With the advent of e-books and e-book readers (right now I am an avid user of the kindle reader on iPad), my childhood habit of being turned into a bookworm without warning has returned with a vengeance. I am reading several books at the same time, flipping between them as my whim seems to dictate.
The list right right now are: “Cycles of time” by Roger Penrse, “Linked” by Albert-laszio Barabasi, “Eat, Pray, Love” by Elizabeth Gilbert, “Pride and Prejudice” by Jane Austin (reading for a third time!) and “Last Child in the Woods” by Richard Louv. Last week, I finished “the Doors of Perception” by Aldous Huxley for the third or Fourth time.
Although we have an abundance of texts scattered all over the cyberspace now, looking back on my own experience, books remain the significant and perhaps sole life-changer. The duration, concentration, and the sheer synthesis involved in the experience of book reading seems to be an indispensable ingredient of a dramatic change in one’s world views.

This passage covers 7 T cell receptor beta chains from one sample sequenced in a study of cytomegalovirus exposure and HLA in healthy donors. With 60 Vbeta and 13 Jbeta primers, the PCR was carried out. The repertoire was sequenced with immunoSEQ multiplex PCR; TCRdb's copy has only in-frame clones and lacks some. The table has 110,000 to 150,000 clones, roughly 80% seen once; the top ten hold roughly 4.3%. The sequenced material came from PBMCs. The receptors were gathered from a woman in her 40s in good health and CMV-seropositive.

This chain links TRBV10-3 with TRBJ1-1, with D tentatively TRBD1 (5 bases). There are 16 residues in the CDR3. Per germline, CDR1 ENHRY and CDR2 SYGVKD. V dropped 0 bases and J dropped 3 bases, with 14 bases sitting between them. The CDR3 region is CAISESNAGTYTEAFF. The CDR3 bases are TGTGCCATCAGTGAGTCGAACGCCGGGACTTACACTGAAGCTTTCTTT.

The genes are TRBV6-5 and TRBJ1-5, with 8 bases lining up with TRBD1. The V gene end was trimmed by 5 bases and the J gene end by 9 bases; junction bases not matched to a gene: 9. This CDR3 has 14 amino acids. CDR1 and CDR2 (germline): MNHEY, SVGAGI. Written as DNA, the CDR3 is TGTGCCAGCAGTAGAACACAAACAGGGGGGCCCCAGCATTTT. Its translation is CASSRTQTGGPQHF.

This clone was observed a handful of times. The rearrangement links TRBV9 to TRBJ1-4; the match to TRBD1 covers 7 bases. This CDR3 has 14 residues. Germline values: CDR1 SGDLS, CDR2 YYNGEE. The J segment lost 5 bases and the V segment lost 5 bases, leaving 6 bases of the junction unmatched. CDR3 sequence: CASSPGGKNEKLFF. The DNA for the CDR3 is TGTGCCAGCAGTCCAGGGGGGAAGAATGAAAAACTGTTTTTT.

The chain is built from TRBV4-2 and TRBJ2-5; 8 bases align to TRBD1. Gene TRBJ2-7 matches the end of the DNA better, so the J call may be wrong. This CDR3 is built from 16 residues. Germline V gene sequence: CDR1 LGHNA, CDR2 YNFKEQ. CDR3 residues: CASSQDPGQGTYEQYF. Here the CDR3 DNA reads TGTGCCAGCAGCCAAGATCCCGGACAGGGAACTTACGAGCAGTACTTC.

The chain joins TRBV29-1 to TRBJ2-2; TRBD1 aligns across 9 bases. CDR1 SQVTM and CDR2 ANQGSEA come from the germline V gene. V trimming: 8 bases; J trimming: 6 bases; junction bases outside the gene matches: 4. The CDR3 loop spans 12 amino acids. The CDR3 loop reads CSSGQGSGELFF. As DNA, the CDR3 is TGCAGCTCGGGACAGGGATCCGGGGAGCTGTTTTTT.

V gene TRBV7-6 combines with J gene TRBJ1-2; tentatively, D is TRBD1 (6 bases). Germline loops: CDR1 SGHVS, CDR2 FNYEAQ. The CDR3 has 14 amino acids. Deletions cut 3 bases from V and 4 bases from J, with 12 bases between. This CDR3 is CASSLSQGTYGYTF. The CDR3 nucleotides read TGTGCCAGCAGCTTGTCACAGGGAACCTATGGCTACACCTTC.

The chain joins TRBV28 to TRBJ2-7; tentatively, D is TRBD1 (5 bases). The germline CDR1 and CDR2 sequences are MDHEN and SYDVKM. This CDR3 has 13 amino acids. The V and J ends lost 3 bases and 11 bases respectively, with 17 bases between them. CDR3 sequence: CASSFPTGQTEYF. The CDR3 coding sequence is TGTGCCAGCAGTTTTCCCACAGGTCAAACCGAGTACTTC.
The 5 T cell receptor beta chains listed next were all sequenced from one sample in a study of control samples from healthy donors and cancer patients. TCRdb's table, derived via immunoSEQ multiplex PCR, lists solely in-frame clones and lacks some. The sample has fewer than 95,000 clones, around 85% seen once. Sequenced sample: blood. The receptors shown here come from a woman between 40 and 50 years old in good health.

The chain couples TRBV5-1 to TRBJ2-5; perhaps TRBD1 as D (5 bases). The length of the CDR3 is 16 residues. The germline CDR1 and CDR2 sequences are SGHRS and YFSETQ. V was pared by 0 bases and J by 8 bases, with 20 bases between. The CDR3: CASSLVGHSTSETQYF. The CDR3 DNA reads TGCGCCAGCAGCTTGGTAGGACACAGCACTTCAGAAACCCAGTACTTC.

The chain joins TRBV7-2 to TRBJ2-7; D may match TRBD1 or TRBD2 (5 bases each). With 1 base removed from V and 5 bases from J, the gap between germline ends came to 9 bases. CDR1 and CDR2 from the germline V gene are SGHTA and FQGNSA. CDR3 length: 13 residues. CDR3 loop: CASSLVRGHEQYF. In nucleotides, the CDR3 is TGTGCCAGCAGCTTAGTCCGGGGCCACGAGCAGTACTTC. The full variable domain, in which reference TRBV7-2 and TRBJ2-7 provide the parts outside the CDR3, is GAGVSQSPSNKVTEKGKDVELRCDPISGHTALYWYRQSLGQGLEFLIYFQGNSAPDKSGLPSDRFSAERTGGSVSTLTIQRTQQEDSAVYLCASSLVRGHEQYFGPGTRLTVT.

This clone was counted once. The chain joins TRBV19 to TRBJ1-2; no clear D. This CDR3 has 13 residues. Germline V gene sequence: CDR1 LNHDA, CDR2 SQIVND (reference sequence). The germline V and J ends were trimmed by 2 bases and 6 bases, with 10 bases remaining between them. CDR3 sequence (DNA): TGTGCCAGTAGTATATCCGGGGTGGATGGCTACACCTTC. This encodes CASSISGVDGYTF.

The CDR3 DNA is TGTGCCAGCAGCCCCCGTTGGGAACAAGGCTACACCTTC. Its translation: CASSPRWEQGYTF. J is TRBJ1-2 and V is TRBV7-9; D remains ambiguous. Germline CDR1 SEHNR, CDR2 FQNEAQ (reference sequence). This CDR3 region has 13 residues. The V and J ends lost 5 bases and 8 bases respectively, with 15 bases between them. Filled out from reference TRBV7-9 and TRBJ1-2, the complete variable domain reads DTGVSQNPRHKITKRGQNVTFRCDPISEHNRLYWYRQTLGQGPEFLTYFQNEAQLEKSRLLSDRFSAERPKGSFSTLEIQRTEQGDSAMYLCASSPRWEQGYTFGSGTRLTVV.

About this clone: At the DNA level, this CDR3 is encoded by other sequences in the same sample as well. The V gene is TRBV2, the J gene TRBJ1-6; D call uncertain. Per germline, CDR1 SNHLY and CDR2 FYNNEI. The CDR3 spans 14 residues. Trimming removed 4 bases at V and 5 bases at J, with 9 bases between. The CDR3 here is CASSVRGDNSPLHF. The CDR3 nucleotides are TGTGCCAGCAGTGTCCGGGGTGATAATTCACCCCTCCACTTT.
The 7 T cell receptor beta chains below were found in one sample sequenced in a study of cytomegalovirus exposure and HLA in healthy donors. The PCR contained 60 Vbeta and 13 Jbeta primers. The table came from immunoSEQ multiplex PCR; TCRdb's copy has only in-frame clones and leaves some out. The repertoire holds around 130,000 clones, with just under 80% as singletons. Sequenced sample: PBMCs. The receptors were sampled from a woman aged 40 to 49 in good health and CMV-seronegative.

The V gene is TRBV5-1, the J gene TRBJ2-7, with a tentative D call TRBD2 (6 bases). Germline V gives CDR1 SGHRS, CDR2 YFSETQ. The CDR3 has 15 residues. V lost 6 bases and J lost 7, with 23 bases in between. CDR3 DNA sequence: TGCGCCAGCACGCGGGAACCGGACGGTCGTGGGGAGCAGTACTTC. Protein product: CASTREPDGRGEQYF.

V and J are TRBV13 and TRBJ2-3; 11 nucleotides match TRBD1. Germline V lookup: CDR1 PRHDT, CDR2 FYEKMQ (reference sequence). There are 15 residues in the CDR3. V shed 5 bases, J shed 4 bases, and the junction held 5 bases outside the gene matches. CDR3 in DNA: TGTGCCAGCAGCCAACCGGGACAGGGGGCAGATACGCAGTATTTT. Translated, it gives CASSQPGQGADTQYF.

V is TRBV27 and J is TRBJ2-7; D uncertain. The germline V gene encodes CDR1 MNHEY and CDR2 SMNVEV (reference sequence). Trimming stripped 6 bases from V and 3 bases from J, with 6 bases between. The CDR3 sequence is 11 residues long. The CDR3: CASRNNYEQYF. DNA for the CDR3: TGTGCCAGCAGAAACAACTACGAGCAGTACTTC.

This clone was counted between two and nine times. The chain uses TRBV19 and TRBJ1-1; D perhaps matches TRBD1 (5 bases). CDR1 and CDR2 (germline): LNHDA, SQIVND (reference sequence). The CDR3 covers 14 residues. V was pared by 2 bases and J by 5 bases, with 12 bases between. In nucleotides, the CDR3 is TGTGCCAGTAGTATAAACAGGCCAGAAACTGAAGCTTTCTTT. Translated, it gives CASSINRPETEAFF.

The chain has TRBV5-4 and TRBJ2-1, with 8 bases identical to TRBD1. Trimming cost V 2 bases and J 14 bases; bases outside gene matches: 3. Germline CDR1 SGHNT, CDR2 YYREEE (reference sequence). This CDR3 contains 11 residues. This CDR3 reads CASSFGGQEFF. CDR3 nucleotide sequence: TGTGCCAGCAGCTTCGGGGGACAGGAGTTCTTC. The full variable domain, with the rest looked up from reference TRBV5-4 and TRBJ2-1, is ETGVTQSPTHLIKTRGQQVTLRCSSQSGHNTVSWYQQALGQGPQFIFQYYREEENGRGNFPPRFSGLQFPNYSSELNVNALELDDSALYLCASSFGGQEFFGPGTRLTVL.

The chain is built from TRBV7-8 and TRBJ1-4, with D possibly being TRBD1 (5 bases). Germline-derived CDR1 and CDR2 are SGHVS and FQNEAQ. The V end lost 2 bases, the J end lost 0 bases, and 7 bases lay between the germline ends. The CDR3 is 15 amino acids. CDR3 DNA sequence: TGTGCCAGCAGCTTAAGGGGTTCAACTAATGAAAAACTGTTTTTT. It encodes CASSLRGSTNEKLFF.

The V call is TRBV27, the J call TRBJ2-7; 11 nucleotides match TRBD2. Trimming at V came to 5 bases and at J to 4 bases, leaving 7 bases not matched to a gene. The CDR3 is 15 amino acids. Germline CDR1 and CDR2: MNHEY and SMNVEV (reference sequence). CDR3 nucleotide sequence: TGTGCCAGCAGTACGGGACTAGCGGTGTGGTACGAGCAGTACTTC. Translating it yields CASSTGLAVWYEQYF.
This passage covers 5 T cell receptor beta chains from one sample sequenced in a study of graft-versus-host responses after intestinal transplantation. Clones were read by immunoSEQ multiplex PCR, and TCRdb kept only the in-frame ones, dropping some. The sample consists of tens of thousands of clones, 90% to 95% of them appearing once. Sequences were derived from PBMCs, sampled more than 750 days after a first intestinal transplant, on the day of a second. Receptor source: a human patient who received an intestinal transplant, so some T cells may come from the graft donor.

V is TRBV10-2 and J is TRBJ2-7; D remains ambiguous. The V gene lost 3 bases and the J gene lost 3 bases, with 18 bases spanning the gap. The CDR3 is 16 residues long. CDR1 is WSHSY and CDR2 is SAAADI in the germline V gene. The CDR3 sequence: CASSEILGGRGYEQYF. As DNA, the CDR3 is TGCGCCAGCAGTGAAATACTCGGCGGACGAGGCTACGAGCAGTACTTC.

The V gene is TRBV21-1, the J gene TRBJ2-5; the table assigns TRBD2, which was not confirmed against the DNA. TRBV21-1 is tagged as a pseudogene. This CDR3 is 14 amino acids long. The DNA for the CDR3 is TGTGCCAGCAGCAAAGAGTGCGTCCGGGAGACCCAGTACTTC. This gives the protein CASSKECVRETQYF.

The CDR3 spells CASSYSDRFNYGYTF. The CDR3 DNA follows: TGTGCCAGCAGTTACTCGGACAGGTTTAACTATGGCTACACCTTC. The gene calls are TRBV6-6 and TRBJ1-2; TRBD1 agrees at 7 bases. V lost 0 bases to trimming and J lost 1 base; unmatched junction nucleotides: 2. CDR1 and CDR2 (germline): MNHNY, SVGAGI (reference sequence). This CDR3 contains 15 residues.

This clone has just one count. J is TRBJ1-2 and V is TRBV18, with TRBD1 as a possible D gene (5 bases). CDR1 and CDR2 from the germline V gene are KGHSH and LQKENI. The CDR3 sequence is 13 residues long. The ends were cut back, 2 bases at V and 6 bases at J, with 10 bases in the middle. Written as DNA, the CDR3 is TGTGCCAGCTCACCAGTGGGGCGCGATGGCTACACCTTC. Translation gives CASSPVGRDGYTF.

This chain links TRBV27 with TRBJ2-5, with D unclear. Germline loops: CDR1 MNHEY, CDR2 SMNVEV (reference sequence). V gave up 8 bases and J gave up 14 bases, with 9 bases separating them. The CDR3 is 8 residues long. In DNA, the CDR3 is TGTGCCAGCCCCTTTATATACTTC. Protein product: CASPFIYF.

For example, “Free to choose” by Milton Friedman that I read when I was about 20 changed my idea about competition and market. I confess probably I am still under the influence of this book. An Albert Einstein biography that I came across at the tender age of 10 (I read the Japanese version as I did not speak English at all at that time) inspired me so much, that I found myself wanting to be a scientist and revolutionize the world conceptually.
Thus, although I do find the timely arrivals of latest news and comments on the web now an essential part of my reading experience (powered, nowadays, by Flipboard), I do keep my insatiable hunger for more books, from all genres.
It is my view that you can look around the world from the vantage height in proportion to all the books that you have read in your life, with all the books stuck on top of each other. Thus, reading a book is an act of building that famous Newtonian giant. You can nurture your own giant by reading books. What a wonderful pet you have on your iPad.
“If I have seen a little further it is by standing on the shoulders of Giants.”
(Isaac Newton in his letter to his Robert Hooke on February 5, 1676)